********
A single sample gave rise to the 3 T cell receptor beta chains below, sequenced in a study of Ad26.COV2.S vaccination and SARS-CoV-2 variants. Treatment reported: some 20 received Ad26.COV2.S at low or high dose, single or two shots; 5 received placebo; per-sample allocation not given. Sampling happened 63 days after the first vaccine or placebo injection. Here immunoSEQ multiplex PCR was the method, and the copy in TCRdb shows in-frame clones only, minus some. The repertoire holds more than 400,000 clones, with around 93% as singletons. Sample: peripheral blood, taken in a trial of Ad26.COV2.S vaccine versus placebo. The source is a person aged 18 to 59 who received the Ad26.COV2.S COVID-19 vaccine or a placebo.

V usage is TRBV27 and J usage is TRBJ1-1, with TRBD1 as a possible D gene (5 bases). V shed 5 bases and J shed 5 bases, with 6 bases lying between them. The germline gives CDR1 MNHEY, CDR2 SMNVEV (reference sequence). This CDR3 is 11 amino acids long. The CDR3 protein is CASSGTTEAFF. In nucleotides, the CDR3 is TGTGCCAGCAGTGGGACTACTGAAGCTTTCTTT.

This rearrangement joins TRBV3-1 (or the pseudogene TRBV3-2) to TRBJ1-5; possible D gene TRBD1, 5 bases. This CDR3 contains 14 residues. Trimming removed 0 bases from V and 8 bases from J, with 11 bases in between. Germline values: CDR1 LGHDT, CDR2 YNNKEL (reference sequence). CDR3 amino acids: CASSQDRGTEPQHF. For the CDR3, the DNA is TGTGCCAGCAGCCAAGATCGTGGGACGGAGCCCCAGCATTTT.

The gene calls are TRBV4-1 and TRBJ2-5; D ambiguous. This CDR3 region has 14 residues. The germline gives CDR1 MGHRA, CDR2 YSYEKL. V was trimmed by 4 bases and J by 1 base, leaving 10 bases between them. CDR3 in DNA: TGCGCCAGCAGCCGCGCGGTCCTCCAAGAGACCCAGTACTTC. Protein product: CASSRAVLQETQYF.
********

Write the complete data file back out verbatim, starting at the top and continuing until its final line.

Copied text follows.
A single sample gave rise to the 3 T cell receptor beta chains below, sequenced in a study of Ad26.COV2.S vaccination and SARS-CoV-2 variants. Treatment reported: some 20 received Ad26.COV2.S at low or high dose, single or two shots; 5 received placebo; per-sample allocation not given. Sampling happened 63 days after the first vaccine or placebo injection. Here immunoSEQ multiplex PCR was the method, and the copy in TCRdb shows in-frame clones only, minus some. The repertoire holds more than 400,000 clones, with around 93% as singletons. Sample: peripheral blood, taken in a trial of Ad26.COV2.S vaccine versus placebo. The source is a person aged 18 to 59 who received the Ad26.COV2.S COVID-19 vaccine or a placebo.

V usage is TRBV27 and J usage is TRBJ1-1, with TRBD1 as a possible D gene (5 bases). V shed 5 bases and J shed 5 bases, with 6 bases lying between them. The germline gives CDR1 MNHEY, CDR2 SMNVEV (reference sequence). This CDR3 is 11 amino acids long. The CDR3 protein is CASSGTTEAFF. In nucleotides, the CDR3 is TGTGCCAGCAGTGGGACTACTGAAGCTTTCTTT.

This rearrangement joins TRBV3-1 (or the pseudogene TRBV3-2) to TRBJ1-5; possible D gene TRBD1, 5 bases. This CDR3 contains 14 residues. Trimming removed 0 bases from V and 8 bases from J, with 11 bases in between. Germline values: CDR1 LGHDT, CDR2 YNNKEL (reference sequence). CDR3 amino acids: CASSQDRGTEPQHF. For the CDR3, the DNA is TGTGCCAGCAGCCAAGATCGTGGGACGGAGCCCCAGCATTTT.

The gene calls are TRBV4-1 and TRBJ2-5; D ambiguous. This CDR3 region has 14 residues. The germline gives CDR1 MGHRA, CDR2 YSYEKL. V was trimmed by 4 bases and J by 1 base, leaving 10 bases between them. CDR3 in DNA: TGCGCCAGCAGCCGCGCGGTCCTCCAAGAGACCCAGTACTTC. Protein product: CASSRAVLQETQYF.